For the reasons set forth below, the court grants in part and denies in part Netcom's motion for summary judgment and Klemesrud's motion for judgment on the pleadings and denies plaintiffs' motion for a preliminary injunction.
Netcom's Motion for Summary Judgment of Noninfringement
To establish a claim of copyright infringement, a plaintiff must demonstrate (1) ownership of a valid copyright and (2) “copying“ of protectable expression by the defendant. The court has already determined that plaintiffs have established that they own the copyrights to most of the works. The court also found plaintiffs likely to succeed on their claim that defendant Erlich copied the works and was not entitled to a fair use defense. Plaintiffs argue that, although Netcom was not itself the source of any of the infringing materials on its system, it nonetheless should be liable for infringement, either directly, contributorily, or vicariously. Netcom disputes these theories of infringement and further argues that it is entitled to its own fair use defense.
Infringement consists of the unauthorized exercise of one of the exclusive rights of the copyright holder delineated in § 106. See 17 U.S.C. § 501. Direct infringement does not require intent or any particular state of mind.
Many of the facts pertaining to this motion are undisputed. The court will address the relevant facts to determine whether a theory of direct infringement can be supported based on Netcom's alleged reproduction of plaintiffs' works. The court will look at one controlling Ninth Circuit decision addressing copying in the context of computers and two district court opinions addressing the liability of BBS operators for the infringing activities of subscribers. The court will additionally examine whether Netcom is liable for infringing plaintiffs' exclusive rights to publicly distribute and display their works.
The parties do not dispute the basic processes that occur when Erlich posts his allegedly infringing messages to a.r.s. [A diagram showing the process may be found in the Editorial Notes following the court's opinion.] Erlich connects to Klemesrud's BBS using a telephone and a modem. Erlich then transmits his messages to Klemesrud's computer, where they are automatically briefly stored.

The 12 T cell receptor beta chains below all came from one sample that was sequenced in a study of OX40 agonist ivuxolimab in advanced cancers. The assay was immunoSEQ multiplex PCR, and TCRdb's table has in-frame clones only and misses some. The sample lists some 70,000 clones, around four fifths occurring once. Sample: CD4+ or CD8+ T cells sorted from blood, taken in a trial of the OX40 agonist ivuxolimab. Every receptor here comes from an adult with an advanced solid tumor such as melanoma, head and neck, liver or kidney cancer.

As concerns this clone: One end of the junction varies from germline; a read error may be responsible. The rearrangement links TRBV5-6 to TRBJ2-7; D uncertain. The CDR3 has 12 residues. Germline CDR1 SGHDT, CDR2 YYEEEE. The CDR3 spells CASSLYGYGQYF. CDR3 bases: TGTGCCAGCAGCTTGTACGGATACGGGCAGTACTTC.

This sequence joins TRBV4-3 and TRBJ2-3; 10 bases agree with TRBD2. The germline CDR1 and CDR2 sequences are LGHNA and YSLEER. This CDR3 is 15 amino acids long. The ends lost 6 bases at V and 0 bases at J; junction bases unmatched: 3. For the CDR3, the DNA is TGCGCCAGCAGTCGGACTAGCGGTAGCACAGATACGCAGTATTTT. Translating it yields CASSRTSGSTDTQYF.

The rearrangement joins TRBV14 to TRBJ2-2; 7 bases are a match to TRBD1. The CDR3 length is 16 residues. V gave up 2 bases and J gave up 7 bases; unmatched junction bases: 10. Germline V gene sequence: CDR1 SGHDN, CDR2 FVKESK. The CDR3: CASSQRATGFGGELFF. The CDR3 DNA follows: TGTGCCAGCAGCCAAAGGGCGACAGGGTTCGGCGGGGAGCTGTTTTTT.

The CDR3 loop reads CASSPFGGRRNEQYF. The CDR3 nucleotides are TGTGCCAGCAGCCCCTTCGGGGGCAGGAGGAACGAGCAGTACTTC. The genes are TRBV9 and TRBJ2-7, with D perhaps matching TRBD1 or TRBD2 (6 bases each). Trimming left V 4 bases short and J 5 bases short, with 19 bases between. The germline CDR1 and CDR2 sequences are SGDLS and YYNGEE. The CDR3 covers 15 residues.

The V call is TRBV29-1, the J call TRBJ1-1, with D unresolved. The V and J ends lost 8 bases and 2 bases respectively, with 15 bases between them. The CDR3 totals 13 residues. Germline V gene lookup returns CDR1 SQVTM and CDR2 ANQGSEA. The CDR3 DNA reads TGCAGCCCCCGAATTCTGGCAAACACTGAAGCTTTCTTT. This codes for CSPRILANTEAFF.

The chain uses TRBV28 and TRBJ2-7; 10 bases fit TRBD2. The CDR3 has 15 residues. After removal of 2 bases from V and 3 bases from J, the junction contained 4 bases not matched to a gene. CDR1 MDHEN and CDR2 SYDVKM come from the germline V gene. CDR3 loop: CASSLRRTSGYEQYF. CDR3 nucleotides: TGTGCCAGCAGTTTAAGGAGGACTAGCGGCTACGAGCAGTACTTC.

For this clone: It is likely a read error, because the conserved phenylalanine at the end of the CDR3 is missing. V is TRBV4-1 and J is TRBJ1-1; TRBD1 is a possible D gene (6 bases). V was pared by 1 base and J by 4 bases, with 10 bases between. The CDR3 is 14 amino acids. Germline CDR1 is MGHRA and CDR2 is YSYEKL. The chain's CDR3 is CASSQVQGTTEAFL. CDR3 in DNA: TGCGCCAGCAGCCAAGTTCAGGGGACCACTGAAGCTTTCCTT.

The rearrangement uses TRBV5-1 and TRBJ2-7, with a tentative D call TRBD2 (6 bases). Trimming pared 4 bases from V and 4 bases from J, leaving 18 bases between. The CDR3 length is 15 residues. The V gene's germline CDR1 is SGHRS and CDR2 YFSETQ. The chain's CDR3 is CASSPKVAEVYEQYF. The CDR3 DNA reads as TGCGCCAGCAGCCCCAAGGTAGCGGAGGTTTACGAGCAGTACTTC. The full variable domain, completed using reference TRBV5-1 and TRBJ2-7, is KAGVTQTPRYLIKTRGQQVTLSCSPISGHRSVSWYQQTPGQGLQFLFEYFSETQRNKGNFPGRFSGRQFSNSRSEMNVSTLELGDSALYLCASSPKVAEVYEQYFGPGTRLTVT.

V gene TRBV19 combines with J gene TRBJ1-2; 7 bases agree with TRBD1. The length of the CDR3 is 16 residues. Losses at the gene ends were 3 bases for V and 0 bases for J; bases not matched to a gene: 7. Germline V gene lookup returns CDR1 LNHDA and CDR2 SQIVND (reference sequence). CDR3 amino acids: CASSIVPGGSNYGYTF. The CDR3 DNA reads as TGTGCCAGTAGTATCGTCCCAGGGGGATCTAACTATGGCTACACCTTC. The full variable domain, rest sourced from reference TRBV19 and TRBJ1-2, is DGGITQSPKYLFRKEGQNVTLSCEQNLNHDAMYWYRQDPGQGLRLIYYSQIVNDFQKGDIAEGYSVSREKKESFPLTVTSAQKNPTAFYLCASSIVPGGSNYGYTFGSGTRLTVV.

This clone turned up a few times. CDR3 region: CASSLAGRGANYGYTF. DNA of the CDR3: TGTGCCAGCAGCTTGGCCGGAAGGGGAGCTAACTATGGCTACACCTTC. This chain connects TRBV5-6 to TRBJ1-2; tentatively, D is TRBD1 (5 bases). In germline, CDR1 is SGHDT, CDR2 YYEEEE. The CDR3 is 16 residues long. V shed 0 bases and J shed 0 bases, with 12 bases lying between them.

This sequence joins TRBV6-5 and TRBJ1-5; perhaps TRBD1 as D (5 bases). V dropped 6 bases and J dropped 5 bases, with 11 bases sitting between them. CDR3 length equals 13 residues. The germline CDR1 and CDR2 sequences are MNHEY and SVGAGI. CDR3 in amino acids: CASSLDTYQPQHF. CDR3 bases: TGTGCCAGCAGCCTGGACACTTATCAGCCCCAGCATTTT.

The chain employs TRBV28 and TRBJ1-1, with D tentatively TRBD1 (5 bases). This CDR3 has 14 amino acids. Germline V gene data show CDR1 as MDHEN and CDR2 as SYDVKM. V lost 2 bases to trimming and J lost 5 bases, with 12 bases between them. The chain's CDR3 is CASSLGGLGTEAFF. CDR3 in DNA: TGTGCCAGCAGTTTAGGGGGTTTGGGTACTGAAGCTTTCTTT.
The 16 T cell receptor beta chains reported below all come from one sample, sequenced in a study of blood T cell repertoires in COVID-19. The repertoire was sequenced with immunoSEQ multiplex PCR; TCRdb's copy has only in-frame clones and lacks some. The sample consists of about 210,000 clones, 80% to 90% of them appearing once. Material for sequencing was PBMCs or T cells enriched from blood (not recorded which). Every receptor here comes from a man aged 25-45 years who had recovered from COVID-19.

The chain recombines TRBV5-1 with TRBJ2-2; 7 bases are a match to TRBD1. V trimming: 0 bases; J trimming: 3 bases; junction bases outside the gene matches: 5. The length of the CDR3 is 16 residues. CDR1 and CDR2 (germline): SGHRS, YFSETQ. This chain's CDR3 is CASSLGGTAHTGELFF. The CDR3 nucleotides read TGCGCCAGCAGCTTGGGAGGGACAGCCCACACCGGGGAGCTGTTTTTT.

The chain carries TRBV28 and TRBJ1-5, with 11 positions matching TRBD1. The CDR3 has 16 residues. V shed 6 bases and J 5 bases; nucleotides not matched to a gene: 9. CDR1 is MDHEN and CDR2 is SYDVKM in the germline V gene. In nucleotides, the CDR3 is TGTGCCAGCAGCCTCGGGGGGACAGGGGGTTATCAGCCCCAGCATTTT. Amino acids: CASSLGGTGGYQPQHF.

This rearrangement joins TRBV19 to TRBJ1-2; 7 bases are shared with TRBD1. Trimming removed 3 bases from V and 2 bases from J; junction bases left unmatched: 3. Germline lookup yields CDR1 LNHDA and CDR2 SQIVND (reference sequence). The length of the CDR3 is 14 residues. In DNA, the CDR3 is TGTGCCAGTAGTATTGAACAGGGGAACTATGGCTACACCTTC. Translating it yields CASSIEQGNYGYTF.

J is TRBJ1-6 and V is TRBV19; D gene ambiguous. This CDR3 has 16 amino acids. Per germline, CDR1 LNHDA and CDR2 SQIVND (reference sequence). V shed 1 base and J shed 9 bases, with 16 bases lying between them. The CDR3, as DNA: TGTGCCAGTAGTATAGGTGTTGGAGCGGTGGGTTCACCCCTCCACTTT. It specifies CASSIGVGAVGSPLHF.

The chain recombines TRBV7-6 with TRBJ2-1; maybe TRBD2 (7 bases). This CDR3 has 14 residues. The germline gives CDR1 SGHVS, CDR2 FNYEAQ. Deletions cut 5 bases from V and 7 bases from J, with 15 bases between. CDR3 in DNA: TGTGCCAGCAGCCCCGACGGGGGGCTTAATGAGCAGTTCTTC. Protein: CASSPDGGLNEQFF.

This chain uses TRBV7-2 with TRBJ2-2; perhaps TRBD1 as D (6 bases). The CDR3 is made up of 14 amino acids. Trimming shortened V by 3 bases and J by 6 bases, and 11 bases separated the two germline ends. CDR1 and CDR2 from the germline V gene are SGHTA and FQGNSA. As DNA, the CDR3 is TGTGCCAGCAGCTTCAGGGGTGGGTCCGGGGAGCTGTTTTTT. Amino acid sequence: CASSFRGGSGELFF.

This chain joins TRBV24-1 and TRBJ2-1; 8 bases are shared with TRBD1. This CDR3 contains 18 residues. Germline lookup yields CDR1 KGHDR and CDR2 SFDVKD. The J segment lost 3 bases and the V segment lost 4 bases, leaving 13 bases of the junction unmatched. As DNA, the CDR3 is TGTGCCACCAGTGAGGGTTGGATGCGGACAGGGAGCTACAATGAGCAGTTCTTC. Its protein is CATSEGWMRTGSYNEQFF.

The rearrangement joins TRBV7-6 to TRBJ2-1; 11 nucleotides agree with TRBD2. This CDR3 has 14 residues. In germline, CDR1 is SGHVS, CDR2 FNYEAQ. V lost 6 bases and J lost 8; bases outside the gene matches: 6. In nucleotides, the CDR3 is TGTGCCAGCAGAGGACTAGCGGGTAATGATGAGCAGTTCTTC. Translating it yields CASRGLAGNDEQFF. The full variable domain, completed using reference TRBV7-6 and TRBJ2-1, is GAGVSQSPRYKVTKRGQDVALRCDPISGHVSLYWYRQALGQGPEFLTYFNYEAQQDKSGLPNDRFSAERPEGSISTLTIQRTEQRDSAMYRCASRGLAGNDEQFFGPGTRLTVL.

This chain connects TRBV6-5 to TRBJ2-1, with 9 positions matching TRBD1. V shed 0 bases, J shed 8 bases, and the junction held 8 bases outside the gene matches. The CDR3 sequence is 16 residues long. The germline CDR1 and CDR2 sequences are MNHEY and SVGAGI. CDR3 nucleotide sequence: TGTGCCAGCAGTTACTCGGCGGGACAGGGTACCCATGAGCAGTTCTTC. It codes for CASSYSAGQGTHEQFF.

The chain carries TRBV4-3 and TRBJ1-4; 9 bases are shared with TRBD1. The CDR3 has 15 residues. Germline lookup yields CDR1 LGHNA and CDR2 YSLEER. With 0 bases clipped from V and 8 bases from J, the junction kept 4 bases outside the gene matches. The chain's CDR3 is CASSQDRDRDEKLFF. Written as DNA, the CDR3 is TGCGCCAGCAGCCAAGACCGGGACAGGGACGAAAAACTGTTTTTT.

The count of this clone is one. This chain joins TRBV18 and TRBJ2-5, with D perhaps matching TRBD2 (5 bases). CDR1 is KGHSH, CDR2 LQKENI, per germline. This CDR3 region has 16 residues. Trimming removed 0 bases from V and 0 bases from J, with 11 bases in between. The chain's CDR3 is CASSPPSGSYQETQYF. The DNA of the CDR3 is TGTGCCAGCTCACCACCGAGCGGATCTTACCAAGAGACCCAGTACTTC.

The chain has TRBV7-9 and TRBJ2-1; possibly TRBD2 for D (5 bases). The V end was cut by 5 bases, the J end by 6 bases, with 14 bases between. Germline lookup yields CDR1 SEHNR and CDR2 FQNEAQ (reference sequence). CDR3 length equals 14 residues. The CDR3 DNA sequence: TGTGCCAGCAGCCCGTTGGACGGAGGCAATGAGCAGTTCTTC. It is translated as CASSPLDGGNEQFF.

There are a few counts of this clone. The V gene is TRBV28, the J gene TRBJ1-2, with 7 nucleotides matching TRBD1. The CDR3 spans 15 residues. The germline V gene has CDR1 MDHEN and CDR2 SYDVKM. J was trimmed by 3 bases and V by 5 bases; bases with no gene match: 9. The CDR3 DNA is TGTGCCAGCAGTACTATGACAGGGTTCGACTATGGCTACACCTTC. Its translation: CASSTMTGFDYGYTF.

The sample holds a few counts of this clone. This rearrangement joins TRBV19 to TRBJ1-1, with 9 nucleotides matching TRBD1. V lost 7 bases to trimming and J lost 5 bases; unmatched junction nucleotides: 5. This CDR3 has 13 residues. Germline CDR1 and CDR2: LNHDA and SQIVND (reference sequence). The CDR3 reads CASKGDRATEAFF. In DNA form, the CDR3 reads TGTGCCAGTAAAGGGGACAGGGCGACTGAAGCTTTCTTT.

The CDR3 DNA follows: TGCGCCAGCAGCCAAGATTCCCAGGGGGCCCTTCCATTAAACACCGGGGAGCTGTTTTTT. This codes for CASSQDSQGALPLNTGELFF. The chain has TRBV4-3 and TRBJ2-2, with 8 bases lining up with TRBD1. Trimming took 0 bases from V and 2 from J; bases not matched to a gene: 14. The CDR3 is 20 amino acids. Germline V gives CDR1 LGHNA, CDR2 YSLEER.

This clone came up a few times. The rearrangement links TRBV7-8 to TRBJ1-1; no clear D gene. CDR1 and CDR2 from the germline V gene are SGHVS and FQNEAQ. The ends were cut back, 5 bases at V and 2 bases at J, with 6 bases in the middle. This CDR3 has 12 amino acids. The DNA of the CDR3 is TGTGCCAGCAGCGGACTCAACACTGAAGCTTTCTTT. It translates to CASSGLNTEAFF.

According to a prearranged pattern established by Netcom's software, Erlich's initial act of posting a message to the Usenet results in the automatic copying of Erlich's message from Klemesrud's computer onto Netcom's computer and onto other computers on the Usenet. In order to ease transmission and for the convenience of Usenet users, Usenet servers maintain postings from newsgroups for a short period of time eleven days for Netcom's system and three days for Klemesrud's system.
Once on Netcom's computers, messages are available to Netcom's customers and Usenet neighbors, who may then download the messages to their own computers. Netcom's local server makes available its postings to a group of Usenet servers, which do the same for other servers until all Usenet sites worldwide have obtained access to the postings, which takes a matter of hours.
Unlike some other large on-line service providers, such as CompuServe, America Online, and Prodigy, Netcom does not create or control the content of the information available to its subscribers. It also does not monitor messages as they are posted. It has, however, suspended the accounts of subscribers who violated its terms and conditions, such as where they had commercial software in their posted files. Netcom admits that, although not currently configured to do this, it may be possible to reprogram its system to screen postings containing particular words or coming from particular individuals.
Netcom, however, took no action after it was told by plaintiffs that Erlich had posted messages through Netcom's system that violated plaintiffs' copyrights, instead claiming that it could not shut out Erlich without shutting out all of the users of Klemesrud's BBS.
Creation of Fixed Copies
The Ninth Circuit addressed the question of what constitutes infringement in the context of storage of digital information in a computer's random access memory (“RAM”). MAI Systems Corp, v. Peak Computer, Inc. In MAI, the Ninth Circuit found copyright infringement where a repair person, who was not authorized to use the computer owner's licensed operating system software, turned on the computer, thus loading the operating system into RAM for long enough to check an “error log.” MAI established that the loading of data from a storage device into RAM constitutes copying because that data stays in RAM long enough for it to be perceived.